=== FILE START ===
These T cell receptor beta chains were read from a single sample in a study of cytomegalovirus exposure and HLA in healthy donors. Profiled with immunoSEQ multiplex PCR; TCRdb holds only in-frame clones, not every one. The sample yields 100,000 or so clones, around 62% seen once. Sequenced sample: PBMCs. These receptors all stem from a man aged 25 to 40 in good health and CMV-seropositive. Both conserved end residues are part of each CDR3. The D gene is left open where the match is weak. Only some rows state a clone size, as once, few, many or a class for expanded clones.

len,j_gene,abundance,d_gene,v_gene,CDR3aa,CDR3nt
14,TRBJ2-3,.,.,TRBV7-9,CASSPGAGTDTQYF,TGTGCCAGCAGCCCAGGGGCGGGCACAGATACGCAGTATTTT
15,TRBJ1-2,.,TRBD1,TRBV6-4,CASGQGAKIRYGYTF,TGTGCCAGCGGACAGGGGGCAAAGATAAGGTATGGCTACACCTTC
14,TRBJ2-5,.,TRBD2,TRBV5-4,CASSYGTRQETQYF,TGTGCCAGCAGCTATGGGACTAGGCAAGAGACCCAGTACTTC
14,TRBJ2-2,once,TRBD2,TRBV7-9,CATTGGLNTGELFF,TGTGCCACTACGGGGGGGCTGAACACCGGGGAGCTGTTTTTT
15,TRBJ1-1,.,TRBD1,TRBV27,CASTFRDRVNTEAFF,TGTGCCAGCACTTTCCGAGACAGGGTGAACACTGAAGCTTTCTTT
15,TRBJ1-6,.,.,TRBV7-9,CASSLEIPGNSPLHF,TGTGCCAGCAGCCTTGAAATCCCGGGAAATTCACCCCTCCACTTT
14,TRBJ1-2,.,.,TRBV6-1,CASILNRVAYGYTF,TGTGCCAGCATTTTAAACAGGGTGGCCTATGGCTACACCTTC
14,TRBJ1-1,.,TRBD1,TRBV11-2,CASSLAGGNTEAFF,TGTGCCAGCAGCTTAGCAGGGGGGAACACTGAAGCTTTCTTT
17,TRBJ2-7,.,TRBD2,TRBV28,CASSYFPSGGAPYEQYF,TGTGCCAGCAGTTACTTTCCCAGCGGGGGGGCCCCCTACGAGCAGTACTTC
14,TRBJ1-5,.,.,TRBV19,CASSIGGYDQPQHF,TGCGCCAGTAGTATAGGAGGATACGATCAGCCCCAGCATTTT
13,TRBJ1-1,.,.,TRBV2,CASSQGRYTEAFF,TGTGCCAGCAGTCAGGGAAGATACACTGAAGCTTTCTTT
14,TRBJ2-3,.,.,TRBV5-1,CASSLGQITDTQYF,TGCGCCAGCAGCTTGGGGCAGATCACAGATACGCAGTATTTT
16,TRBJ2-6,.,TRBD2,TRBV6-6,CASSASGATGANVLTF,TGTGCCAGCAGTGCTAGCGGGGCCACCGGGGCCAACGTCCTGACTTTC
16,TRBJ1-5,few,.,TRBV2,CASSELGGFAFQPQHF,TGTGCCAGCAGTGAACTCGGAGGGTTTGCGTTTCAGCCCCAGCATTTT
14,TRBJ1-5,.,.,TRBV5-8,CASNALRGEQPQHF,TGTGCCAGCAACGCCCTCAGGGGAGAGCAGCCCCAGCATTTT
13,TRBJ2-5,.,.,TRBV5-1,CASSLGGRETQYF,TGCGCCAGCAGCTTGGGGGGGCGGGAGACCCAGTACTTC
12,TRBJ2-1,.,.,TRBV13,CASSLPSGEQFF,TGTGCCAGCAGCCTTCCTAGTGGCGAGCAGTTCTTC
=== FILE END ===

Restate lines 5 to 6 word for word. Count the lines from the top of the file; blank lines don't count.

14,TRBJ2-5,.,TRBD2,TRBV5-4,CASSYGTRQETQYF,TGTGCCAGCAGCTATGGGACTAGGCAAGAGACCCAGTACTTC
14,TRBJ2-2,once,TRBD2,TRBV7-9,CATTGGLNTGELFF,TGTGCCACTACGGGGGGGCTGAACACCGGGGAGCTGTTTTTT